And then she cast her arms along
  The golden barriers,
And laid her face between her hands,
  And wept. (I heard her tears.)

When all desire at last and all regret
Go hand in hand to death, and all is vain,
What shall assuage the unforgotten pain
And teach the unforgetful to forget?
Shall Peace be still a sunk stream long unmet,—
Or may the soul at once in a green plain
Stoop through the spray of some sweet life-fountain
And cull the dew-drenched flowering amulet?

Ah! when the wan soul in that golden air
Between the scriptured petals softly blown
Peers breathless for the gift of grace unknown,
Ah! let none other written spell soe’er
But only the one Hope’s one name be there,—
Not less nor more, but even that word alone.

What smouldering senses in death’s sick delay
Or seizure of malign vicissitude
Can rob this body of honour, or denude
This soul of wedding-raiment worn to-day?
For lo! even now my lady’s lips did play
With these my lips such consonant interlude
As laurelled Orpheus longed for when he wooed
The half-drawn hungering face with that last lay.

I was a child beneath her touch,—a man
When breast to breast we clung, even I and she,—
A spirit when her spirit looked through me,—
A god when all our life-breath met to fan
Our life-blood, till love’s emulous ardours ran,
Fire within fire, desire in deity.

Some ladies love the jewels in Love’s zone
And gold-tipped darts he hath for painless play
In idle scornful hours he flings away;
And some that listen to his lure’s soft tone
Do love to deem the silver praise their own;
Some prize his blindfold sight; and there be they
Who kissed his wings which brought him yesterday
And thank his wings to-day that he is flown.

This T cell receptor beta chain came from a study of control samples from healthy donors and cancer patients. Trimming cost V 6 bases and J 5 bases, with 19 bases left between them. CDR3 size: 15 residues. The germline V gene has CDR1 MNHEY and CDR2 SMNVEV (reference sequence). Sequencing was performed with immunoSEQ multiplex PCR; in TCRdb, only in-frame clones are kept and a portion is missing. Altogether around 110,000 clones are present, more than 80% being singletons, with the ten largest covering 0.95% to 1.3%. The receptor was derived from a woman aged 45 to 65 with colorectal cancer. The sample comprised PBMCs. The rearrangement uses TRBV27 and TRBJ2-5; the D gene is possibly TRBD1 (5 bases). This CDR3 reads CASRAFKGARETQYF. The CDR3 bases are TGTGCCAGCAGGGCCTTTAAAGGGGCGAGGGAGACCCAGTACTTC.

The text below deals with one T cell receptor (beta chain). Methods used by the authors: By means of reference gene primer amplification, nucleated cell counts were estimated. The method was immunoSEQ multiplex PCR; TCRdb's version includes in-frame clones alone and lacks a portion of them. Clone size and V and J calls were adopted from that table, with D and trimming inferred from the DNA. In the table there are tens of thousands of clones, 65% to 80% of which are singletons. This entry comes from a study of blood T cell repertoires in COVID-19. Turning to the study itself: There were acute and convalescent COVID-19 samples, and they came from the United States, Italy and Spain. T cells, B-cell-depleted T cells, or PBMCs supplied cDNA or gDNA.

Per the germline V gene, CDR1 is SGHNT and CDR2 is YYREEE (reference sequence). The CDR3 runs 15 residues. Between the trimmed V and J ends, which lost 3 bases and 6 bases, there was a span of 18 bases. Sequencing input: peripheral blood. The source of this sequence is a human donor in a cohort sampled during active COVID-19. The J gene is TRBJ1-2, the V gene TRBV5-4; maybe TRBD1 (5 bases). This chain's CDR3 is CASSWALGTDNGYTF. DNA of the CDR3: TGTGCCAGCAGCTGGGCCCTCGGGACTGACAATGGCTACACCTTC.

My lady only loves the heart of Love:
Therefore Love’s heart, my lady, hath for thee
His bower of unimagined flower and tree:
There kneels he now, and all-anhungered of
Thine eyes grey-lit in shadowing hair above,
Seals with thy mouth his immortality.

The lost days of my life until to-day,
What were they, could I see them on the street
Lie as they fell? Would they be ears of wheat
Sown once for food but trodden into clay?
Or golden coins squandered and still to pay?
Or drops of blood dabbling the guilty feet?
Or such spilt water as in dreams must cheat
The throats of men in Hell, who thirst alway?

I do not see them here; but after death
God knows I know the faces I shall see,
Each one a murdered self, with low last breath.
‘I am thyself, — what hast thou done to me?’
‘And I—and I—thyself,’ (lo! each one saith,)
‘And thou thyself to all eternity!’

Thou lovely and beloved, thou my love;
Whose kiss seems still the first; whose summoning eyes,
Even now, as for our love-world’s new sunrise,
Shed very dawn; whose voice, attuned above
All modulation of the deep-bowered dove,
Is like a hand laid softly on the soul;
Whose hand is like a sweet voice to control
Those worn tired brows it hath the keeping of:—

What word can answer to thy word,—what gaze
To thine, which now absorbs within its sphere
My worshipping face, till I am mirrored there
Light-circled in a heaven of deep-drawn rays?
What clasp, what kiss mine inmost heart can prove,
O lovely and beloved, O my love?

O all the spirits of love that wander by
Along the love-sown fallowfield of sleep
My lady lies apparent; and the deep
Calls to the deep; and no man sees but I.
The bliss so long afar, at length so nigh,
Rests there attained. Methinks proud Love must weep
When Fate’s control doth from his harvest reap